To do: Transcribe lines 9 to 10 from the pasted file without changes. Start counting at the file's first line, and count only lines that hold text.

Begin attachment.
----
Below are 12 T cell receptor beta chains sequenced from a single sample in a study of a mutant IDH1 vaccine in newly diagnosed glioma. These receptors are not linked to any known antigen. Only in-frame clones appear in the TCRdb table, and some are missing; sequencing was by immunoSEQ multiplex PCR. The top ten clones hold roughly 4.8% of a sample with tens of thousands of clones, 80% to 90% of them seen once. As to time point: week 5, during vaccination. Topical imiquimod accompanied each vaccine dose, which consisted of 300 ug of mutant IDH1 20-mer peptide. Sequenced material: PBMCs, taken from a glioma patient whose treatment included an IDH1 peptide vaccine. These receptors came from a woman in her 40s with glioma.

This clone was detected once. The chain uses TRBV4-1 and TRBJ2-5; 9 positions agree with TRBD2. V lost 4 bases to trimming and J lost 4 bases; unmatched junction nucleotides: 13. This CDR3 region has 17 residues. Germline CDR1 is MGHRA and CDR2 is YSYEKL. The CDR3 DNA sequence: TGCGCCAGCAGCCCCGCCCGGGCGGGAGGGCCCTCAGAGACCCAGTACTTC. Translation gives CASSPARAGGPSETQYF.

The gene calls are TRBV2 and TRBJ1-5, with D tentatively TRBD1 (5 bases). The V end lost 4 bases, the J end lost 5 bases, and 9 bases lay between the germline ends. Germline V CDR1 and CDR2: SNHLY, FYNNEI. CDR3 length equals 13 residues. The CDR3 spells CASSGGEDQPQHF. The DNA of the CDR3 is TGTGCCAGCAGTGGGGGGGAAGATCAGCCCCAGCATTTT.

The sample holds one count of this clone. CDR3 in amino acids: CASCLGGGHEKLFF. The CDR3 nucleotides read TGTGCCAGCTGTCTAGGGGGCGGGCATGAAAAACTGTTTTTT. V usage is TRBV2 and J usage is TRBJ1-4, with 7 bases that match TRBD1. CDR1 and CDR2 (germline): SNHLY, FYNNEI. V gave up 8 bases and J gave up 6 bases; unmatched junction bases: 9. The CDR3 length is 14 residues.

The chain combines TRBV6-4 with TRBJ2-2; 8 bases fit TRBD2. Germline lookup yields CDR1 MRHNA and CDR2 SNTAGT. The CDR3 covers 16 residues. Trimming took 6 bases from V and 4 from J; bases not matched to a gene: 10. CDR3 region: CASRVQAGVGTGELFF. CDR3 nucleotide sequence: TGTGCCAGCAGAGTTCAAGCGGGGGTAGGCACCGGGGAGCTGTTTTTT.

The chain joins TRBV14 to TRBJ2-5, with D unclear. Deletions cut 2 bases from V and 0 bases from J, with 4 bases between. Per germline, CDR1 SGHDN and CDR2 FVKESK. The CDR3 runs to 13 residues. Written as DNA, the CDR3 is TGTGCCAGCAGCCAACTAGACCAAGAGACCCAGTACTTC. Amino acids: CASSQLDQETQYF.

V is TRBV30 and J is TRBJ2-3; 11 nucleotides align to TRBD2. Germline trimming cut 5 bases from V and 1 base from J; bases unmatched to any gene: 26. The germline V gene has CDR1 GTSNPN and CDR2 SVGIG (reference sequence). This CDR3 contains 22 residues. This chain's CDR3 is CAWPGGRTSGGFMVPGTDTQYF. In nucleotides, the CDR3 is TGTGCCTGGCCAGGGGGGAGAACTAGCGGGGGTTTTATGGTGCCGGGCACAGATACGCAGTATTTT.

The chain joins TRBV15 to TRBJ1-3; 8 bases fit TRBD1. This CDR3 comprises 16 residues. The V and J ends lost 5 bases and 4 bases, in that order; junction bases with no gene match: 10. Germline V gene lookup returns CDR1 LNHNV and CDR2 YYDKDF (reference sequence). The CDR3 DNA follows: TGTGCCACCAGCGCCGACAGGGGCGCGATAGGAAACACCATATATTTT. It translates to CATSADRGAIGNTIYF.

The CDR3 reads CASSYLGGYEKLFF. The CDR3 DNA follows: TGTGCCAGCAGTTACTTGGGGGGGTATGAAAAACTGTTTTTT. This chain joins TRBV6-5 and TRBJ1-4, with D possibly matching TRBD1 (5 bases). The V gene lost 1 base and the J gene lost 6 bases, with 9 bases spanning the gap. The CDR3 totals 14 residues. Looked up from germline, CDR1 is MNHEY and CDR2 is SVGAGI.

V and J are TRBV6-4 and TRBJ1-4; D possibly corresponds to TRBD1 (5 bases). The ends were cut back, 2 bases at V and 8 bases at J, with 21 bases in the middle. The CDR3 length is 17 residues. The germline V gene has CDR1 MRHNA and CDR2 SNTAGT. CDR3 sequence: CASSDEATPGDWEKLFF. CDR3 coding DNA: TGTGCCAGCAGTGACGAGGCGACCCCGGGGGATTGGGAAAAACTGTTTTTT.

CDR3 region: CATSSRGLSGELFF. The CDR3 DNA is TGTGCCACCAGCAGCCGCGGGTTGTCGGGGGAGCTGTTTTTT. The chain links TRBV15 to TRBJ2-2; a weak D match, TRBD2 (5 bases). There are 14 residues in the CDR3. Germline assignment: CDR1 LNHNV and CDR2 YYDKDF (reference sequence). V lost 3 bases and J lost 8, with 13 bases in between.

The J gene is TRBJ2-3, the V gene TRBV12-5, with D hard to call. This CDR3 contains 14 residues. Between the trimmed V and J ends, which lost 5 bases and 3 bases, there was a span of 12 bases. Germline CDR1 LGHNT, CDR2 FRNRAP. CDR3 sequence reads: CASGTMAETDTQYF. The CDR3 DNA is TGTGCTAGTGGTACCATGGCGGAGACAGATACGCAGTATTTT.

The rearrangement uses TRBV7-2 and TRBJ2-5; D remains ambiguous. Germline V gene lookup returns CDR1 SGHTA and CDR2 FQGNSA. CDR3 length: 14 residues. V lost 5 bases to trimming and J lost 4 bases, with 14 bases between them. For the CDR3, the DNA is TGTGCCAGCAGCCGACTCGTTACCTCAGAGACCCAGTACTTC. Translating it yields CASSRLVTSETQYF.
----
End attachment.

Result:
The CDR3 reads CASSYLGGYEKLFF. The CDR3 DNA follows: TGTGCCAGCAGTTACTTGGGGGGGTATGAAAAACTGTTTTTT. This chain joins TRBV6-5 and TRBJ1-4, with D possibly matching TRBD1 (5 bases). The V gene lost 1 base and the J gene lost 6 bases, with 9 bases spanning the gap. The CDR3 totals 14 residues. Looked up from germline, CDR1 is MNHEY and CDR2 is SVGAGI.

V and J are TRBV6-4 and TRBJ1-4; D possibly corresponds to TRBD1 (5 bases). The ends were cut back, 2 bases at V and 8 bases at J, with 21 bases in the middle. The CDR3 length is 17 residues. The germline V gene has CDR1 MRHNA and CDR2 SNTAGT. CDR3 sequence: CASSDEATPGDWEKLFF. CDR3 coding DNA: TGTGCCAGCAGTGACGAGGCGACCCCGGGGGATTGGGAAAAACTGTTTTTT.